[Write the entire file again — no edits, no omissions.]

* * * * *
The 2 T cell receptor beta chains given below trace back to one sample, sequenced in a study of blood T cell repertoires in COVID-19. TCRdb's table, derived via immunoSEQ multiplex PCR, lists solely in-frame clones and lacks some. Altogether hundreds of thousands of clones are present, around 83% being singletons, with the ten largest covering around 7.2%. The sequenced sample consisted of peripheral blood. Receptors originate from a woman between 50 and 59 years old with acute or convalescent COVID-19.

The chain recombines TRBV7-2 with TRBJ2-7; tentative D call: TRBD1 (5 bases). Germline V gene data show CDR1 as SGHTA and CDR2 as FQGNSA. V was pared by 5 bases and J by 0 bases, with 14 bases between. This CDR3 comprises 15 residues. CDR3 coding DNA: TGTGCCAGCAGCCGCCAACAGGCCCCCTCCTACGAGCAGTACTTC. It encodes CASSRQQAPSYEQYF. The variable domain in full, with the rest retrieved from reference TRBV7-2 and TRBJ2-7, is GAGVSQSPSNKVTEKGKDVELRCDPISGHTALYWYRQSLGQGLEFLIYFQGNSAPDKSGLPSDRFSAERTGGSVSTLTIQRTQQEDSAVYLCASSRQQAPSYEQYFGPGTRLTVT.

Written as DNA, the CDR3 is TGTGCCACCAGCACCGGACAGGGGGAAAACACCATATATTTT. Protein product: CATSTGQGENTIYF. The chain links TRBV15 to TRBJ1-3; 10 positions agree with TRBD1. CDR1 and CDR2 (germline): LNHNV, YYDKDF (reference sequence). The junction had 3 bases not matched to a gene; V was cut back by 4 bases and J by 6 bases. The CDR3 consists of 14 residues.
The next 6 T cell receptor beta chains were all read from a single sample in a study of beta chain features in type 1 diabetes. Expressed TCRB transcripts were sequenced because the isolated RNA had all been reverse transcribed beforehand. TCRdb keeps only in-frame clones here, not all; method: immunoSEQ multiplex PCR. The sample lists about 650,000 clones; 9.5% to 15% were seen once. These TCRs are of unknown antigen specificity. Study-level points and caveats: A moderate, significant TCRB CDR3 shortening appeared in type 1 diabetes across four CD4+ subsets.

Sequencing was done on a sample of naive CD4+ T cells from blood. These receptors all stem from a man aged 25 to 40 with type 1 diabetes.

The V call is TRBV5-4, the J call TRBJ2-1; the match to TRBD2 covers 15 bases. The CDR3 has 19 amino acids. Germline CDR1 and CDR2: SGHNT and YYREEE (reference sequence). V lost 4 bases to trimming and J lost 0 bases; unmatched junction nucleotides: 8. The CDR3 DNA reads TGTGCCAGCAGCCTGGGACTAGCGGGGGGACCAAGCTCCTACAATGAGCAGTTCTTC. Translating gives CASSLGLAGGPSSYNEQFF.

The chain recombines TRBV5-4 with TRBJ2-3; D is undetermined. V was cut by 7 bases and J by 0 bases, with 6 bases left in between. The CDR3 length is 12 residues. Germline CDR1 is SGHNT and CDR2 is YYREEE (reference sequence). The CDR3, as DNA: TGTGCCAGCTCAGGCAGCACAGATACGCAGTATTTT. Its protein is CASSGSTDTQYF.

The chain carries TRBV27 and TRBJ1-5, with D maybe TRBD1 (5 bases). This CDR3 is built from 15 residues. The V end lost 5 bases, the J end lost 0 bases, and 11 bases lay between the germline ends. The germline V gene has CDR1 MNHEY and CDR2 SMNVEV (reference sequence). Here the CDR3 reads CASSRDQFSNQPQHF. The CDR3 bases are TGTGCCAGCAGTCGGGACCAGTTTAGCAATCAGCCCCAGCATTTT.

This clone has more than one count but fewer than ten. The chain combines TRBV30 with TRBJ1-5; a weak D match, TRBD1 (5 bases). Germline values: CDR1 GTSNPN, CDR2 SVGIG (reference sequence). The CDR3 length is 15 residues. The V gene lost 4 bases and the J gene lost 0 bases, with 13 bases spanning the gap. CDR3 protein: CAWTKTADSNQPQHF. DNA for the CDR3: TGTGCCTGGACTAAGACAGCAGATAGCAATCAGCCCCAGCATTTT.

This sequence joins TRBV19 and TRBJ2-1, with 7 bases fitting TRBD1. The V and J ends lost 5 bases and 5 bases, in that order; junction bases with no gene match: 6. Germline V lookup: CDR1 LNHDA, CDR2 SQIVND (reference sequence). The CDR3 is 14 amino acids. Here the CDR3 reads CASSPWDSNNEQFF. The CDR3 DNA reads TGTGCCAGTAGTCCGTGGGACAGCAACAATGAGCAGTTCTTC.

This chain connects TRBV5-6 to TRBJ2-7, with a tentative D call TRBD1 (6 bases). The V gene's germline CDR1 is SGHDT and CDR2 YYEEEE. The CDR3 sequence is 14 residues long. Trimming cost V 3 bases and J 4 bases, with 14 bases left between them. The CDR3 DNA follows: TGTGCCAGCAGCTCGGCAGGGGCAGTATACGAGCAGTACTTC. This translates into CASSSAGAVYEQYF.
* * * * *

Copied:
The 2 T cell receptor beta chains given below trace back to one sample, sequenced in a study of blood T cell repertoires in COVID-19. TCRdb's table, derived via immunoSEQ multiplex PCR, lists solely in-frame clones and lacks some. Altogether hundreds of thousands of clones are present, around 83% being singletons, with the ten largest covering around 7.2%. The sequenced sample consisted of peripheral blood. Receptors originate from a woman between 50 and 59 years old with acute or convalescent COVID-19.

The chain recombines TRBV7-2 with TRBJ2-7; tentative D call: TRBD1 (5 bases). Germline V gene data show CDR1 as SGHTA and CDR2 as FQGNSA. V was pared by 5 bases and J by 0 bases, with 14 bases between. This CDR3 comprises 15 residues. CDR3 coding DNA: TGTGCCAGCAGCCGCCAACAGGCCCCCTCCTACGAGCAGTACTTC. It encodes CASSRQQAPSYEQYF. The variable domain in full, with the rest retrieved from reference TRBV7-2 and TRBJ2-7, is GAGVSQSPSNKVTEKGKDVELRCDPISGHTALYWYRQSLGQGLEFLIYFQGNSAPDKSGLPSDRFSAERTGGSVSTLTIQRTQQEDSAVYLCASSRQQAPSYEQYFGPGTRLTVT.

Written as DNA, the CDR3 is TGTGCCACCAGCACCGGACAGGGGGAAAACACCATATATTTT. Protein product: CATSTGQGENTIYF. The chain links TRBV15 to TRBJ1-3; 10 positions agree with TRBD1. CDR1 and CDR2 (germline): LNHNV, YYDKDF (reference sequence). The junction had 3 bases not matched to a gene; V was cut back by 4 bases and J by 6 bases. The CDR3 consists of 14 residues.
The next 6 T cell receptor beta chains were all read from a single sample in a study of beta chain features in type 1 diabetes. Expressed TCRB transcripts were sequenced because the isolated RNA had all been reverse transcribed beforehand. TCRdb keeps only in-frame clones here, not all; method: immunoSEQ multiplex PCR. The sample lists about 650,000 clones; 9.5% to 15% were seen once. These TCRs are of unknown antigen specificity. Study-level points and caveats: A moderate, significant TCRB CDR3 shortening appeared in type 1 diabetes across four CD4+ subsets.

Sequencing was done on a sample of naive CD4+ T cells from blood. These receptors all stem from a man aged 25 to 40 with type 1 diabetes.

The V call is TRBV5-4, the J call TRBJ2-1; the match to TRBD2 covers 15 bases. The CDR3 has 19 amino acids. Germline CDR1 and CDR2: SGHNT and YYREEE (reference sequence). V lost 4 bases to trimming and J lost 0 bases; unmatched junction nucleotides: 8. The CDR3 DNA reads TGTGCCAGCAGCCTGGGACTAGCGGGGGGACCAAGCTCCTACAATGAGCAGTTCTTC. Translating gives CASSLGLAGGPSSYNEQFF.

The chain recombines TRBV5-4 with TRBJ2-3; D is undetermined. V was cut by 7 bases and J by 0 bases, with 6 bases left in between. The CDR3 length is 12 residues. Germline CDR1 is SGHNT and CDR2 is YYREEE (reference sequence). The CDR3, as DNA: TGTGCCAGCTCAGGCAGCACAGATACGCAGTATTTT. Its protein is CASSGSTDTQYF.

The chain carries TRBV27 and TRBJ1-5, with D maybe TRBD1 (5 bases). This CDR3 is built from 15 residues. The V end lost 5 bases, the J end lost 0 bases, and 11 bases lay between the germline ends. The germline V gene has CDR1 MNHEY and CDR2 SMNVEV (reference sequence). Here the CDR3 reads CASSRDQFSNQPQHF. The CDR3 bases are TGTGCCAGCAGTCGGGACCAGTTTAGCAATCAGCCCCAGCATTTT.

This clone has more than one count but fewer than ten. The chain combines TRBV30 with TRBJ1-5; a weak D match, TRBD1 (5 bases). Germline values: CDR1 GTSNPN, CDR2 SVGIG (reference sequence). The CDR3 length is 15 residues. The V gene lost 4 bases and the J gene lost 0 bases, with 13 bases spanning the gap. CDR3 protein: CAWTKTADSNQPQHF. DNA for the CDR3: TGTGCCTGGACTAAGACAGCAGATAGCAATCAGCCCCAGCATTTT.

This sequence joins TRBV19 and TRBJ2-1, with 7 bases fitting TRBD1. The V and J ends lost 5 bases and 5 bases, in that order; junction bases with no gene match: 6. Germline V lookup: CDR1 LNHDA, CDR2 SQIVND (reference sequence). The CDR3 is 14 amino acids. Here the CDR3 reads CASSPWDSNNEQFF. The CDR3 DNA reads TGTGCCAGTAGTCCGTGGGACAGCAACAATGAGCAGTTCTTC.

This chain connects TRBV5-6 to TRBJ2-7, with a tentative D call TRBD1 (6 bases). The V gene's germline CDR1 is SGHDT and CDR2 YYEEEE. The CDR3 sequence is 14 residues long. Trimming cost V 3 bases and J 4 bases, with 14 bases left between them. The CDR3 DNA follows: TGTGCCAGCAGCTCGGCAGGGGCAGTATACGAGCAGTACTTC. This translates into CASSSAGAVYEQYF.